Sammy Devenny: Investigating officer’s spectacular fall from grace in the Metropolitan Police
08 Jul 2019 8:30 PM
On the face it, Chief Superintendent Kenneth Drury appeared to conduct a thorough investigation into the circumstances surrounding the RUC assault on Sammy Devenney, his family and the others in the William Street home on the night in question. After he conducted his investigation into the Devenny case in 1970, Drury returned to London and was appointed to the rank of Commander. He was now head of the Central Robbery Squad, better known as the ‘Flying Squad’ or ‘The Sweeney’. In the mid 1970s ‘The Sweeney’ was immortalised in a TV show of the same name. The flamboyancy of this largely unregulated and unaccountable squad was not the only thing shown in the series because it also revealed that an awful lot of police officers appeared to be corrupt or in their terminology ‘bent.’ In 1972, Commander Kenneth Drury was caught on holiday in Cyprus as a guest of one of Soho’s notorious pornography barons, James Humphrey’s. As an alibi, Drury said he was on the trail of the notorious Great Train Robber, Ronnie Biggs. It was an excuse that held little credence with police authorities in England. This exposed the ‘Flying Squad’s’ previously necessary tactic of establishing close links to the criminal underworld as a method gathering information to public scrutiny and anger. And, so began Drury’s fall from grace as a high-ranking officer in the Metropolitan Police. His demise was complete when police officers conducted a dawn raid on his home and he was subjected to the ignominy of being taken away by them with a blanket over his head. A number of bribery and corruption scandals were unmasked and at the conclusion of his trail on July 7, 1977 Drury was convicted of five counts of corruption and sentenced to eight years in prison. Twelve other officers were also convicted and many more resigned. Sir Robert Mark, the Metropolitan Police Commissioner tasked with the job of ‘cleaning up’ Scotland Yard later described CID, which housed the ‘Flying Squad’ and other detective branches under its roof as ‘the most routinely corrupt organisation in London.’ CAPTION: Kenneth Dury, the former head of the Metroplitan Police's 'Flying Squad' who was jailed for bribery and corruption in 1977.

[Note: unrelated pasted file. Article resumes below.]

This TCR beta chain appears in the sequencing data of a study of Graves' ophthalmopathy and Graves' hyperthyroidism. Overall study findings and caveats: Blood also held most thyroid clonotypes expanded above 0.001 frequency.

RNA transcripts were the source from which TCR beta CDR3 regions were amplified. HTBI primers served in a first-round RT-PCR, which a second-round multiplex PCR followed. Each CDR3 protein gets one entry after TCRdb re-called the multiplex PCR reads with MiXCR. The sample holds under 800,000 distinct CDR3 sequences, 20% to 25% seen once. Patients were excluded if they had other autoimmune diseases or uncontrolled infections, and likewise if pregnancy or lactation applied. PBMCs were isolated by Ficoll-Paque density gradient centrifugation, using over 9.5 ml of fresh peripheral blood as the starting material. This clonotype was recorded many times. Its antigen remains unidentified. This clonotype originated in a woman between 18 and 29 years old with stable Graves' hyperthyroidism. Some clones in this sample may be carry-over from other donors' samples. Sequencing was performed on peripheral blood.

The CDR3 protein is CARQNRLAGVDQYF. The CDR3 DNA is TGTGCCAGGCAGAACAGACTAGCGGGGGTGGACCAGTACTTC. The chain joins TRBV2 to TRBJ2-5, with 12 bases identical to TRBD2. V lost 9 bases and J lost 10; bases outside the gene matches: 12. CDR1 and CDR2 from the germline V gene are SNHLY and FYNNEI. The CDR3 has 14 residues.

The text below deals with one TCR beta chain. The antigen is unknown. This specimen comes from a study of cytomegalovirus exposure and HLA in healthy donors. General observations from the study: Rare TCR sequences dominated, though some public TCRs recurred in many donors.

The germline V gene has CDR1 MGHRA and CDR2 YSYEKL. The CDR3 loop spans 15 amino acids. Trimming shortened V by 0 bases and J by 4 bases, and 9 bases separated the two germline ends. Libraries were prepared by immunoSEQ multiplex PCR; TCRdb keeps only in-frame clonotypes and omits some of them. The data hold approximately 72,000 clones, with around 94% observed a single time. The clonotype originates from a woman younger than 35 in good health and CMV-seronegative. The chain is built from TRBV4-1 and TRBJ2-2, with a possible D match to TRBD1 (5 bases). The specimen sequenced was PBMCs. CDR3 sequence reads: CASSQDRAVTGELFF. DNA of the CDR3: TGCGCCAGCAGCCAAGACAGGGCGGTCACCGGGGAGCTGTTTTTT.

This publication supports the work of the Press Council of Ireland and Office of the Press Ombudsman, and our staff operate within the Code of Practice of the Press Council. You can obtain a copy of the Code, or contact the Council, at www.presscouncil.ie, Lo-call 1800 208 080 or email: email@example.com.